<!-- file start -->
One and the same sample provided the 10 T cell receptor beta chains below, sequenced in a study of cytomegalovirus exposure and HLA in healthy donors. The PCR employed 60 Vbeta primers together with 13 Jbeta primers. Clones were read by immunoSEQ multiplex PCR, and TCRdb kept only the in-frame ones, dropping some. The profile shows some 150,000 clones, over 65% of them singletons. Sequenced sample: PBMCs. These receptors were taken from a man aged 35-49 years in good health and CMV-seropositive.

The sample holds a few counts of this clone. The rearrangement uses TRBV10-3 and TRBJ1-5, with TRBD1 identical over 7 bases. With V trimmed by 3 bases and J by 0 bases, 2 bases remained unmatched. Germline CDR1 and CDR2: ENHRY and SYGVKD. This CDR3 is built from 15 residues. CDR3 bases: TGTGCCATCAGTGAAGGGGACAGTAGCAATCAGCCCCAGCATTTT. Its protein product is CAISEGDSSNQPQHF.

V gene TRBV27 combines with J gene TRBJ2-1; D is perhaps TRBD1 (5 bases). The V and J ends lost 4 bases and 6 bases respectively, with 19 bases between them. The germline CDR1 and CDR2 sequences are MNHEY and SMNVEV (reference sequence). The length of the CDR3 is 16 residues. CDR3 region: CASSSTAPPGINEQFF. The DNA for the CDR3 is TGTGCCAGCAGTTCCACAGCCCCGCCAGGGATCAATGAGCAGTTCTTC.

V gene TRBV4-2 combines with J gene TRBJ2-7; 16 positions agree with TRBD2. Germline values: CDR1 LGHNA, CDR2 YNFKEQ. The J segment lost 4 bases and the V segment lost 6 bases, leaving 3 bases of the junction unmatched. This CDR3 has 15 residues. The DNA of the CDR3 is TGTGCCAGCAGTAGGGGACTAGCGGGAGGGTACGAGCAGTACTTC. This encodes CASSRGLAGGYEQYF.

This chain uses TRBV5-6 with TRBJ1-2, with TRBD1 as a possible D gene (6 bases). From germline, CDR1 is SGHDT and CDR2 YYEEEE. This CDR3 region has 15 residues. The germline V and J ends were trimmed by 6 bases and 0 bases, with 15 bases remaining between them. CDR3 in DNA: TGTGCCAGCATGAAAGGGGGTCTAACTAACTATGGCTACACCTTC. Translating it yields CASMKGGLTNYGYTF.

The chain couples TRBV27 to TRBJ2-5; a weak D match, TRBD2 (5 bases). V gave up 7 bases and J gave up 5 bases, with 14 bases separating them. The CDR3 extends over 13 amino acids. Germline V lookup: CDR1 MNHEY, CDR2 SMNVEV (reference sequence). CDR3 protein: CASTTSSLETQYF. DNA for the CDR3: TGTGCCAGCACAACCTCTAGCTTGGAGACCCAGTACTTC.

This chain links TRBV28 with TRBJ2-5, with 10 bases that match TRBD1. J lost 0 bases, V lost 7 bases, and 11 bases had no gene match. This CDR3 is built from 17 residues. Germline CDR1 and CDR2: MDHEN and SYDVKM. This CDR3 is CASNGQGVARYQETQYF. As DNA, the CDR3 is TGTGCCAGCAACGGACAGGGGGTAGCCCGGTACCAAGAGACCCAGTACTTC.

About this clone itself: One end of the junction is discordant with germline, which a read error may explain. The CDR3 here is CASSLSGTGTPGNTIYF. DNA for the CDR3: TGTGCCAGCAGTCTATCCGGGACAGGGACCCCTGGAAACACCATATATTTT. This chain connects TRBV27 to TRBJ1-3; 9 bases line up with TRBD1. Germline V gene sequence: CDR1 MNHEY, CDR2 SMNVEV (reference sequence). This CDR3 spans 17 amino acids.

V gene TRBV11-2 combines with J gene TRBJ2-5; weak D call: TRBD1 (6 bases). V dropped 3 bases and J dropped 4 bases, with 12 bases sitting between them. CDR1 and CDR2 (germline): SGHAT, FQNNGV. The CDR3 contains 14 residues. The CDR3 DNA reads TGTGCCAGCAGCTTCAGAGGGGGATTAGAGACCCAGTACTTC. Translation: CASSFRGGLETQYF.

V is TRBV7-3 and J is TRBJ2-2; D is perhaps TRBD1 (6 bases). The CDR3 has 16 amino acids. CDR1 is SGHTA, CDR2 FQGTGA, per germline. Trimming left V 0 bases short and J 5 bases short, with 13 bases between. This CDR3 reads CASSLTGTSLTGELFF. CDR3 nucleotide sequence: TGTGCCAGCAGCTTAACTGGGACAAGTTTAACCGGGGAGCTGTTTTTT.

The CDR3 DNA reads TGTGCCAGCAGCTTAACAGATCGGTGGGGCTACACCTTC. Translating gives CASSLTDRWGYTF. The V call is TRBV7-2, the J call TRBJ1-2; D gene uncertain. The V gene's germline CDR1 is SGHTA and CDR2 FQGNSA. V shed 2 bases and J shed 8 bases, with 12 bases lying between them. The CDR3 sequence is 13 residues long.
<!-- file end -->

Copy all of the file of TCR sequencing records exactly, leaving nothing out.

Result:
One and the same sample provided the 10 T cell receptor beta chains below, sequenced in a study of cytomegalovirus exposure and HLA in healthy donors. The PCR employed 60 Vbeta primers together with 13 Jbeta primers. Clones were read by immunoSEQ multiplex PCR, and TCRdb kept only the in-frame ones, dropping some. The profile shows some 150,000 clones, over 65% of them singletons. Sequenced sample: PBMCs. These receptors were taken from a man aged 35-49 years in good health and CMV-seropositive.

The sample holds a few counts of this clone. The rearrangement uses TRBV10-3 and TRBJ1-5, with TRBD1 identical over 7 bases. With V trimmed by 3 bases and J by 0 bases, 2 bases remained unmatched. Germline CDR1 and CDR2: ENHRY and SYGVKD. This CDR3 is built from 15 residues. CDR3 bases: TGTGCCATCAGTGAAGGGGACAGTAGCAATCAGCCCCAGCATTTT. Its protein product is CAISEGDSSNQPQHF.

V gene TRBV27 combines with J gene TRBJ2-1; D is perhaps TRBD1 (5 bases). The V and J ends lost 4 bases and 6 bases respectively, with 19 bases between them. The germline CDR1 and CDR2 sequences are MNHEY and SMNVEV (reference sequence). The length of the CDR3 is 16 residues. CDR3 region: CASSSTAPPGINEQFF. The DNA for the CDR3 is TGTGCCAGCAGTTCCACAGCCCCGCCAGGGATCAATGAGCAGTTCTTC.

V gene TRBV4-2 combines with J gene TRBJ2-7; 16 positions agree with TRBD2. Germline values: CDR1 LGHNA, CDR2 YNFKEQ. The J segment lost 4 bases and the V segment lost 6 bases, leaving 3 bases of the junction unmatched. This CDR3 has 15 residues. The DNA of the CDR3 is TGTGCCAGCAGTAGGGGACTAGCGGGAGGGTACGAGCAGTACTTC. This encodes CASSRGLAGGYEQYF.

This chain uses TRBV5-6 with TRBJ1-2, with TRBD1 as a possible D gene (6 bases). From germline, CDR1 is SGHDT and CDR2 YYEEEE. This CDR3 region has 15 residues. The germline V and J ends were trimmed by 6 bases and 0 bases, with 15 bases remaining between them. CDR3 in DNA: TGTGCCAGCATGAAAGGGGGTCTAACTAACTATGGCTACACCTTC. Translating it yields CASMKGGLTNYGYTF.

The chain couples TRBV27 to TRBJ2-5; a weak D match, TRBD2 (5 bases). V gave up 7 bases and J gave up 5 bases, with 14 bases separating them. The CDR3 extends over 13 amino acids. Germline V lookup: CDR1 MNHEY, CDR2 SMNVEV (reference sequence). CDR3 protein: CASTTSSLETQYF. DNA for the CDR3: TGTGCCAGCACAACCTCTAGCTTGGAGACCCAGTACTTC.

This chain links TRBV28 with TRBJ2-5, with 10 bases that match TRBD1. J lost 0 bases, V lost 7 bases, and 11 bases had no gene match. This CDR3 is built from 17 residues. Germline CDR1 and CDR2: MDHEN and SYDVKM. This CDR3 is CASNGQGVARYQETQYF. As DNA, the CDR3 is TGTGCCAGCAACGGACAGGGGGTAGCCCGGTACCAAGAGACCCAGTACTTC.

About this clone itself: One end of the junction is discordant with germline, which a read error may explain. The CDR3 here is CASSLSGTGTPGNTIYF. DNA for the CDR3: TGTGCCAGCAGTCTATCCGGGACAGGGACCCCTGGAAACACCATATATTTT. This chain connects TRBV27 to TRBJ1-3; 9 bases line up with TRBD1. Germline V gene sequence: CDR1 MNHEY, CDR2 SMNVEV (reference sequence). This CDR3 spans 17 amino acids.

V gene TRBV11-2 combines with J gene TRBJ2-5; weak D call: TRBD1 (6 bases). V dropped 3 bases and J dropped 4 bases, with 12 bases sitting between them. CDR1 and CDR2 (germline): SGHAT, FQNNGV. The CDR3 contains 14 residues. The CDR3 DNA reads TGTGCCAGCAGCTTCAGAGGGGGATTAGAGACCCAGTACTTC. Translation: CASSFRGGLETQYF.

V is TRBV7-3 and J is TRBJ2-2; D is perhaps TRBD1 (6 bases). The CDR3 has 16 amino acids. CDR1 is SGHTA, CDR2 FQGTGA, per germline. Trimming left V 0 bases short and J 5 bases short, with 13 bases between. This CDR3 reads CASSLTGTSLTGELFF. CDR3 nucleotide sequence: TGTGCCAGCAGCTTAACTGGGACAAGTTTAACCGGGGAGCTGTTTTTT.

The CDR3 DNA reads TGTGCCAGCAGCTTAACAGATCGGTGGGGCTACACCTTC. Translating gives CASSLTDRWGYTF. The V call is TRBV7-2, the J call TRBJ1-2; D gene uncertain. The V gene's germline CDR1 is SGHTA and CDR2 FQGNSA. V shed 2 bases and J shed 8 bases, with 12 bases lying between them. The CDR3 sequence is 13 residues long.